“The Rain In Spain…

…. stays mainly … away.” Spain is enjoying a scorcher of a summer, one I can vouch for as Bunny and I, along with my two sisters, enjoyed ten marvellously hot days there at the beginning of last month;  temperatures in the mid 30s. We were in Nerja, about an hour’s drive east of Malaga town, in a lovely hotel on the seafront. Our room was huge, each having our own proper bed ­­– no put-u-ups or settee-beds here! – and two vast double wardrobes. The only thing missing was a decent fridge, having to make do with the tiny mini-bar to store our aftersun creams and odd bottle of gin or two. Oh, and no coffee making facility either; a good job we  packed a travel kettle.

Wally-Nov12thThe past few years our holidays have consisted of just lazing around the pool the whole time. As we didn’t know the region, we decided we’d do what we always used to on holidays: every other day site-seeing, days in-between chilling out doing nothing. The first evening, we took the local road train. These trains seem unique to Spain and the Balearics; they might seem very touristy but we always have a ride on one to get our bearings. They are great fun. The one in Nerja gives a running commentary on the area, including a lot about its history.

100_6919Up in the mountains behind Nerja is a typical whitewashed Spanish village: Frigiliana. Lo and behold when we arrived, there was a road train. Needless to say, we got on. Frigiliana has very narrow,  pretty cobbled streets that are steep and with lots of sharp bends. There were times I didn’t think it would make it up the steep climbs, but it did. The driver regaled us the town’s history, particularly about the war with Napoleon, and the Spanish Civil War. We later took a walk around the village, stopped for a cooling drink, continued on, and became lost. Siesta time: no one about to ask for directions, but eventually found our way back to the taxi rank and a waiting taxi.

100_6941A two-hour drive by coach inland from Nerja is the historic city of Cordoba. We entered on foot across the vast Roman bridge, noting the nearby medieval wooden waterwheel, the oldest in Spain. The historic quarter is small enough to explore in a day but our day was hot. Far too hot with temperatures hitting the 40s to do much walking. Cordoba is renowned for three things especially: its heat, its patio and flower festival, and the Mosque Cathedral.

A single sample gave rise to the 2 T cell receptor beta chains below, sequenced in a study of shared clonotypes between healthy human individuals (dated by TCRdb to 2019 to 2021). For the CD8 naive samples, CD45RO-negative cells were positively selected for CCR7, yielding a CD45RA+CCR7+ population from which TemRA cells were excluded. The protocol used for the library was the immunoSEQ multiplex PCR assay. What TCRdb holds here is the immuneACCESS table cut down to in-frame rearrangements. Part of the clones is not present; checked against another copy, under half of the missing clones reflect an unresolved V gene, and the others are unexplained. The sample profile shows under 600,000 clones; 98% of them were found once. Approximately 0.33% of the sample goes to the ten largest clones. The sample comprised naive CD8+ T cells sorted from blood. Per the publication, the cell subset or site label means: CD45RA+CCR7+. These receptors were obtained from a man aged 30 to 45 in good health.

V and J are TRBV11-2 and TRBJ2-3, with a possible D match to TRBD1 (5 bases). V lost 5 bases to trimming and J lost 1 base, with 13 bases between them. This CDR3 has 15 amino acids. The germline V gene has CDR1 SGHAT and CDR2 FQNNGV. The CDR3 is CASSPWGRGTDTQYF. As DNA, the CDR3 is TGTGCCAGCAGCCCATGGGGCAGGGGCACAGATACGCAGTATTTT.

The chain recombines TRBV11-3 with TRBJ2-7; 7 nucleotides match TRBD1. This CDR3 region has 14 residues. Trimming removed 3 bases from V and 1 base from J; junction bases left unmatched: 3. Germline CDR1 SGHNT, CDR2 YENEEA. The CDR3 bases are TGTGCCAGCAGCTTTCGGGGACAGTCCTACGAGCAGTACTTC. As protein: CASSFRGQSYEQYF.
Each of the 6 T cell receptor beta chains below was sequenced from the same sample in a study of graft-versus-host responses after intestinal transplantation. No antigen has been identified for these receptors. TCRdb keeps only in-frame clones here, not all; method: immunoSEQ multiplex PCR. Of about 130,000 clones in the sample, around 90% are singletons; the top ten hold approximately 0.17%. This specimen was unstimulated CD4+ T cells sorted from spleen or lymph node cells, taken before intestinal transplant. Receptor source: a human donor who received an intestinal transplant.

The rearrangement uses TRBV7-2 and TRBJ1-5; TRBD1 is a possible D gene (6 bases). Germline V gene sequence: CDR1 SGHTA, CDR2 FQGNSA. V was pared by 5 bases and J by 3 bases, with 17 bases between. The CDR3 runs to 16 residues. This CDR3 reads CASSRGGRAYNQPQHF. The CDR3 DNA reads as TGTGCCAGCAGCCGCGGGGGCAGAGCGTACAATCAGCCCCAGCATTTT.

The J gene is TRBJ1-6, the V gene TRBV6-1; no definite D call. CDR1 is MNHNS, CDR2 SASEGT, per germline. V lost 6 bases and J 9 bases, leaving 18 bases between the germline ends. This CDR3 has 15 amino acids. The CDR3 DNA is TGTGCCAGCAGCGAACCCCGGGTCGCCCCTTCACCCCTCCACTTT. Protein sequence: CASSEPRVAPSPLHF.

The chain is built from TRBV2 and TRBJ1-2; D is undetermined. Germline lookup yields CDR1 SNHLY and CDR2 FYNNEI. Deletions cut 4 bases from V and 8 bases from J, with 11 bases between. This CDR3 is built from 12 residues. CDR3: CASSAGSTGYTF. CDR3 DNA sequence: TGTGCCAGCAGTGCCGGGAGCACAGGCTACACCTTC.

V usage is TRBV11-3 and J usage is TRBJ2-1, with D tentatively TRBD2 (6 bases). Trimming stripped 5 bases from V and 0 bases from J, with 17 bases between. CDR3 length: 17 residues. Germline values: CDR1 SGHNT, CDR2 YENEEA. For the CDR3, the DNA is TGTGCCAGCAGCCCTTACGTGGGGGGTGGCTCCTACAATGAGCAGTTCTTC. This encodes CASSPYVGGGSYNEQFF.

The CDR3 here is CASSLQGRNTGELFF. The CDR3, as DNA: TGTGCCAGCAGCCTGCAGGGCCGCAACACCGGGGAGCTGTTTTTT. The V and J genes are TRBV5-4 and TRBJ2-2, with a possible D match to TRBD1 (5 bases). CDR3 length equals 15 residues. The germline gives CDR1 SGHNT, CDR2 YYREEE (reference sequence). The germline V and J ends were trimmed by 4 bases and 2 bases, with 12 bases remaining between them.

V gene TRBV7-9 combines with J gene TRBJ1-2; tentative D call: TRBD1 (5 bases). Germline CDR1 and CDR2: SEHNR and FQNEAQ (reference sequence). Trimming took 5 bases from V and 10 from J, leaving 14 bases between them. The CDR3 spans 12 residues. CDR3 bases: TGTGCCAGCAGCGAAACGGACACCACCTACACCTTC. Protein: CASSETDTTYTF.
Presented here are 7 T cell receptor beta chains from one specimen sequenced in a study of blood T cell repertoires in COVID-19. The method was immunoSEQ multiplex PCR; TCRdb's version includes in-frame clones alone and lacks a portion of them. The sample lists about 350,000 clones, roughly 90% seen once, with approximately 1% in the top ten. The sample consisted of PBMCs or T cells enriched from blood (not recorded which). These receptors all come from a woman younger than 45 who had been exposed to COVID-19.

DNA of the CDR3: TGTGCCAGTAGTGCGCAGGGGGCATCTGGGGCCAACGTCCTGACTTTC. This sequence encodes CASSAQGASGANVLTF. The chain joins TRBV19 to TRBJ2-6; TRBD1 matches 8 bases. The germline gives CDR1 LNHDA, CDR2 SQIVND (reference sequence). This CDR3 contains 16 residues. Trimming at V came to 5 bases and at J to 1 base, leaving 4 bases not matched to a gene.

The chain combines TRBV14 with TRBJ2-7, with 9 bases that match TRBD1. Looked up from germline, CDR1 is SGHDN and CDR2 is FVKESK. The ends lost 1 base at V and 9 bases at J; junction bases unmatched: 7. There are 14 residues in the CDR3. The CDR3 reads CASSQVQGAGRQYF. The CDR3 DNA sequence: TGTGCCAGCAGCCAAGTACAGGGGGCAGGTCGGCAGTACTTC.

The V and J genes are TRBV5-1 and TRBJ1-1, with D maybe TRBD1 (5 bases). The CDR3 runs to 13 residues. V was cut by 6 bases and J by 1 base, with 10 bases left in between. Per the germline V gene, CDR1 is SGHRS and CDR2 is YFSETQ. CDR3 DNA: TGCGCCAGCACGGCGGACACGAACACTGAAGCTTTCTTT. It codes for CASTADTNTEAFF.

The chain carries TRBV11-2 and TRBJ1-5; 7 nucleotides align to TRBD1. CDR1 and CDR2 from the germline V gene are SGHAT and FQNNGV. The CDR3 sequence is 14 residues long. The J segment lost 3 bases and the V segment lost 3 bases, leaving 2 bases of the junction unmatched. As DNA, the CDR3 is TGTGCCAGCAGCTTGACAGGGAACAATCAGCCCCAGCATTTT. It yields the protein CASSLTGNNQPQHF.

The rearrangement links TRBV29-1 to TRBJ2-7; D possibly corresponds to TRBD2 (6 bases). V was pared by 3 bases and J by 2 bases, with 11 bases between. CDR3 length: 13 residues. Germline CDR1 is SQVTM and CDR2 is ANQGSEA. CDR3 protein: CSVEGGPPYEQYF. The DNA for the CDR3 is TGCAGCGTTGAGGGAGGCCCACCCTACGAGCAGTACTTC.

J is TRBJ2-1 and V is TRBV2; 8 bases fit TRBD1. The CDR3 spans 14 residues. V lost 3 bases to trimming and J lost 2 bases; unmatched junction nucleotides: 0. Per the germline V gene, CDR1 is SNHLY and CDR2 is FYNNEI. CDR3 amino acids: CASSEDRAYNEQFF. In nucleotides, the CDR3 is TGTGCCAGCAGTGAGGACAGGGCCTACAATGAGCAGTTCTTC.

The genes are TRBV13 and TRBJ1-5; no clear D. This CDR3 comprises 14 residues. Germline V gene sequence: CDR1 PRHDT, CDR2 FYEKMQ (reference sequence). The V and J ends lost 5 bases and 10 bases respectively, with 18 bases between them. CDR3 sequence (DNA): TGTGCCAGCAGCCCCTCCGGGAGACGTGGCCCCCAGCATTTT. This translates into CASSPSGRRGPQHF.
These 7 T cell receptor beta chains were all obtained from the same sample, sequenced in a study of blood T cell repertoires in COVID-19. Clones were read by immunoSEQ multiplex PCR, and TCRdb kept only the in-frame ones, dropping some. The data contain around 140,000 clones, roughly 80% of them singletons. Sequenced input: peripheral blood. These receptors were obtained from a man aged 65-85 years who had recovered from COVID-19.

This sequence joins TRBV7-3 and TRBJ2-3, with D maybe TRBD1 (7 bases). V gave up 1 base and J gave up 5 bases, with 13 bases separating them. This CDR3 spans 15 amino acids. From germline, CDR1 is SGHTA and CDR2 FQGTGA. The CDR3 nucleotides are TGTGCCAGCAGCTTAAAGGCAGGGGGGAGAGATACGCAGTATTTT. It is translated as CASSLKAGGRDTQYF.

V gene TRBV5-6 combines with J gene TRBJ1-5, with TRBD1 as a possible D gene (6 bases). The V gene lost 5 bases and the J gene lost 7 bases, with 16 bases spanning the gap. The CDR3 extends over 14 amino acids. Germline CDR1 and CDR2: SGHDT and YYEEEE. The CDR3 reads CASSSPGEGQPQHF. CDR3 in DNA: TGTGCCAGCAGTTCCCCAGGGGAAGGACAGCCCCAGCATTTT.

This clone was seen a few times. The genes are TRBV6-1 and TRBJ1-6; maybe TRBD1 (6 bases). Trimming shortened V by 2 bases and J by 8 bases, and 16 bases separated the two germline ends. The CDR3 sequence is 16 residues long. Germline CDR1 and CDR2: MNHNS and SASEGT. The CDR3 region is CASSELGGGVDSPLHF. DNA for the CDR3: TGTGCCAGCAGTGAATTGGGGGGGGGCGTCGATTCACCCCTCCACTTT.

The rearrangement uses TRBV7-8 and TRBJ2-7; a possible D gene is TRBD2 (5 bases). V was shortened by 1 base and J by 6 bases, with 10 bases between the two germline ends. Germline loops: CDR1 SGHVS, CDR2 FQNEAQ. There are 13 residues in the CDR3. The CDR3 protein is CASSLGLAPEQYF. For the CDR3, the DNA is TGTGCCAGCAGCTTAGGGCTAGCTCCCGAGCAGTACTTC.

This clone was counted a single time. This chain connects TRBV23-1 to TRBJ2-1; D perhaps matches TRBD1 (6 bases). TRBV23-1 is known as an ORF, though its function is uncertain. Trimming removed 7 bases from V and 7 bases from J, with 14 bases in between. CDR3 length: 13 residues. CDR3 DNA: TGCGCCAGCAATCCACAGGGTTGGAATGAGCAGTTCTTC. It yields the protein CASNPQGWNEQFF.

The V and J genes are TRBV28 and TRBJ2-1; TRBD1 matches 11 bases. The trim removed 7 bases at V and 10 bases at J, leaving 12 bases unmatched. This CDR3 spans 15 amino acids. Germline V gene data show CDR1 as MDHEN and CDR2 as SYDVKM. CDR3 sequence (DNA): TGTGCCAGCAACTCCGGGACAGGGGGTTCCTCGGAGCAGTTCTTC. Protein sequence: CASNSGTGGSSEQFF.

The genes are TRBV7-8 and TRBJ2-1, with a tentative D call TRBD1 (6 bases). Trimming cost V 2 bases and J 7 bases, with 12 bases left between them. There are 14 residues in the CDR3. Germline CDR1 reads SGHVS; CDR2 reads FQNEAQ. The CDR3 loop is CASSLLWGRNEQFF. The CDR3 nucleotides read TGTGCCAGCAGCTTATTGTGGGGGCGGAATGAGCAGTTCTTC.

100_6944It was a day of learning. Any word or place name in Spanish that begins “Al” is of Moorish origin – I never knew that. Also, what we Brits call patios – the paved area outside our houses for sitting and eating etc ­– is, in fact, the wrong term. Patio is an old Spanish word for an enclosed courtyard; Cordoba is full of them. Every year in May these patios are filled with pots of flowers and plants and opened to the public, they are judged (something like our Britain in Bloom contest), and plaques award. Streets are also hung with colourful arrangements. This takes place each May; we were there the last day of June.  Most flowers had withered, but many patios were still open with their welcoming shade and bubbling fountains on show.

100_6946The Mosque Cathedral should be classed as a Wonder of the World, not just a World Heritage Site. It is vast, it is unique, and it is awe-inspiring. When you first enter the building, it takes your breath away, the feeling it evokes over-whelming, one I can’t explain, such is the history, colour, and majesty of the place. The original site of a basilica, it was destroyed in 785 by the Moors, who replaced it with a huge mosque, the most important sanctuary of Western Islam. Extended many times, including the building of a minaret, it wasn’t until 1236 King Ferdinand III100_6950 reconquered the city for Spain and, not wanting such a beautiful building destroyed, ordered the cathedral be constructed inside it. And here it still stands in its fully glory, complete with main and side chapels, transept, choir, organ, treasury – the works. Well worth visiting, and apologies for my photos not doing it justice.